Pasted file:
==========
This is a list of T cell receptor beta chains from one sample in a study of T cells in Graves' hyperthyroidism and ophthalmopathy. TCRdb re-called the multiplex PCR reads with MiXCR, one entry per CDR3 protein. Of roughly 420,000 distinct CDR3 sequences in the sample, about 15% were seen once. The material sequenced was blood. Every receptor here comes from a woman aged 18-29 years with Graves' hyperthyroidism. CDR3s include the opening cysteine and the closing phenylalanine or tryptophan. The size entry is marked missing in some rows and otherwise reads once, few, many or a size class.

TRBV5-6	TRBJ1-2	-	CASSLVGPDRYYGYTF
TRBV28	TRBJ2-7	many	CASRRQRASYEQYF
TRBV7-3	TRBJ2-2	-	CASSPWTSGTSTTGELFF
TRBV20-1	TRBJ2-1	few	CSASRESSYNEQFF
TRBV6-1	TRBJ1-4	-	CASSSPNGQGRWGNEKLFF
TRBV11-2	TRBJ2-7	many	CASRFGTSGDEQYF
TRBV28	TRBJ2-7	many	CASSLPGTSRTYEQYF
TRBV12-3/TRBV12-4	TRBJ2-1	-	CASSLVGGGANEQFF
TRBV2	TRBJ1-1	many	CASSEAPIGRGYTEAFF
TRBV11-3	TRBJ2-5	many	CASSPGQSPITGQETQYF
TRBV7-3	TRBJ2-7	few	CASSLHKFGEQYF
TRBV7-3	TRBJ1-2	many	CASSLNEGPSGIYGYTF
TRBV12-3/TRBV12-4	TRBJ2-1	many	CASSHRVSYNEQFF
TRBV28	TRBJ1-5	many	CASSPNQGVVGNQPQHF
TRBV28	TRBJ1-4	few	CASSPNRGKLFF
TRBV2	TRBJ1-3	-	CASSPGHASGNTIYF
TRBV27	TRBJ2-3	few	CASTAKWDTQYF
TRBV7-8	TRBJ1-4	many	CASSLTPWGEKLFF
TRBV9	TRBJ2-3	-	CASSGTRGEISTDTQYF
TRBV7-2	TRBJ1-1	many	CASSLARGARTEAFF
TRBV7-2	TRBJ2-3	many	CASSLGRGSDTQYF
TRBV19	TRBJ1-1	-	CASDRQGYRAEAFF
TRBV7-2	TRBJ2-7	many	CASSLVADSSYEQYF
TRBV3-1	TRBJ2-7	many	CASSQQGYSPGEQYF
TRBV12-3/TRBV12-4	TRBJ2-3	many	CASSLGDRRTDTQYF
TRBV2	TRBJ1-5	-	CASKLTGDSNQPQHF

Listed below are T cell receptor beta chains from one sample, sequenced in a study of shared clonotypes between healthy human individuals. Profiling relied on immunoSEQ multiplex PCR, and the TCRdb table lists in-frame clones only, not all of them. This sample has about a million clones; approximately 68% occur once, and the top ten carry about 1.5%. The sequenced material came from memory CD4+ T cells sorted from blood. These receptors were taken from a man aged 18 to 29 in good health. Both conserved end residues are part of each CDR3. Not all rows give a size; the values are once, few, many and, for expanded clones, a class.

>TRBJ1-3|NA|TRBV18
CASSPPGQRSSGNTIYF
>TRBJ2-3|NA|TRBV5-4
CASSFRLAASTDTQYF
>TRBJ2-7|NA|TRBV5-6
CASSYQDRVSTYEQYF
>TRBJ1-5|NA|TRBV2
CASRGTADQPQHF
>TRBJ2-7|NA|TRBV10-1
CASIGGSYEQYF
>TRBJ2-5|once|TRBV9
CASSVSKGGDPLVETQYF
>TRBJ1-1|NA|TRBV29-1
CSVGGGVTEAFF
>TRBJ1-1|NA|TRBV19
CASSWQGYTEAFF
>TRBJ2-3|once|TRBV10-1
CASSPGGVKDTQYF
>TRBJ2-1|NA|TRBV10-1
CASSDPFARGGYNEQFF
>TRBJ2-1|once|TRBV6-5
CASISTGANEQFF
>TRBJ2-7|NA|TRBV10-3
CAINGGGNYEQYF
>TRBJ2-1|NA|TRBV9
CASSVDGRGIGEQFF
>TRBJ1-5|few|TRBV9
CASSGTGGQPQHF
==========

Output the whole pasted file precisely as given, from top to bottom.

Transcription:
This is a list of T cell receptor beta chains from one sample in a study of T cells in Graves' hyperthyroidism and ophthalmopathy. TCRdb re-called the multiplex PCR reads with MiXCR, one entry per CDR3 protein. Of roughly 420,000 distinct CDR3 sequences in the sample, about 15% were seen once. The material sequenced was blood. Every receptor here comes from a woman aged 18-29 years with Graves' hyperthyroidism. CDR3s include the opening cysteine and the closing phenylalanine or tryptophan. The size entry is marked missing in some rows and otherwise reads once, few, many or a size class.

TRBV5-6	TRBJ1-2	-	CASSLVGPDRYYGYTF
TRBV28	TRBJ2-7	many	CASRRQRASYEQYF
TRBV7-3	TRBJ2-2	-	CASSPWTSGTSTTGELFF
TRBV20-1	TRBJ2-1	few	CSASRESSYNEQFF
TRBV6-1	TRBJ1-4	-	CASSSPNGQGRWGNEKLFF
TRBV11-2	TRBJ2-7	many	CASRFGTSGDEQYF
TRBV28	TRBJ2-7	many	CASSLPGTSRTYEQYF
TRBV12-3/TRBV12-4	TRBJ2-1	-	CASSLVGGGANEQFF
TRBV2	TRBJ1-1	many	CASSEAPIGRGYTEAFF
TRBV11-3	TRBJ2-5	many	CASSPGQSPITGQETQYF
TRBV7-3	TRBJ2-7	few	CASSLHKFGEQYF
TRBV7-3	TRBJ1-2	many	CASSLNEGPSGIYGYTF
TRBV12-3/TRBV12-4	TRBJ2-1	many	CASSHRVSYNEQFF
TRBV28	TRBJ1-5	many	CASSPNQGVVGNQPQHF
TRBV28	TRBJ1-4	few	CASSPNRGKLFF
TRBV2	TRBJ1-3	-	CASSPGHASGNTIYF
TRBV27	TRBJ2-3	few	CASTAKWDTQYF
TRBV7-8	TRBJ1-4	many	CASSLTPWGEKLFF
TRBV9	TRBJ2-3	-	CASSGTRGEISTDTQYF
TRBV7-2	TRBJ1-1	many	CASSLARGARTEAFF
TRBV7-2	TRBJ2-3	many	CASSLGRGSDTQYF
TRBV19	TRBJ1-1	-	CASDRQGYRAEAFF
TRBV7-2	TRBJ2-7	many	CASSLVADSSYEQYF
TRBV3-1	TRBJ2-7	many	CASSQQGYSPGEQYF
TRBV12-3/TRBV12-4	TRBJ2-3	many	CASSLGDRRTDTQYF
TRBV2	TRBJ1-5	-	CASKLTGDSNQPQHF

Listed below are T cell receptor beta chains from one sample, sequenced in a study of shared clonotypes between healthy human individuals. Profiling relied on immunoSEQ multiplex PCR, and the TCRdb table lists in-frame clones only, not all of them. This sample has about a million clones; approximately 68% occur once, and the top ten carry about 1.5%. The sequenced material came from memory CD4+ T cells sorted from blood. These receptors were taken from a man aged 18 to 29 in good health. Both conserved end residues are part of each CDR3. Not all rows give a size; the values are once, few, many and, for expanded clones, a class.

>TRBJ1-3|NA|TRBV18
CASSPPGQRSSGNTIYF
>TRBJ2-3|NA|TRBV5-4
CASSFRLAASTDTQYF
>TRBJ2-7|NA|TRBV5-6
CASSYQDRVSTYEQYF
>TRBJ1-5|NA|TRBV2
CASRGTADQPQHF
>TRBJ2-7|NA|TRBV10-1
CASIGGSYEQYF
>TRBJ2-5|once|TRBV9
CASSVSKGGDPLVETQYF
>TRBJ1-1|NA|TRBV29-1
CSVGGGVTEAFF
>TRBJ1-1|NA|TRBV19
CASSWQGYTEAFF
>TRBJ2-3|once|TRBV10-1
CASSPGGVKDTQYF
>TRBJ2-1|NA|TRBV10-1
CASSDPFARGGYNEQFF
>TRBJ2-1|once|TRBV6-5
CASISTGANEQFF
>TRBJ2-7|NA|TRBV10-3
CAINGGGNYEQYF
>TRBJ2-1|NA|TRBV9
CASSVDGRGIGEQFF
>TRBJ1-5|few|TRBV9
CASSGTGGQPQHF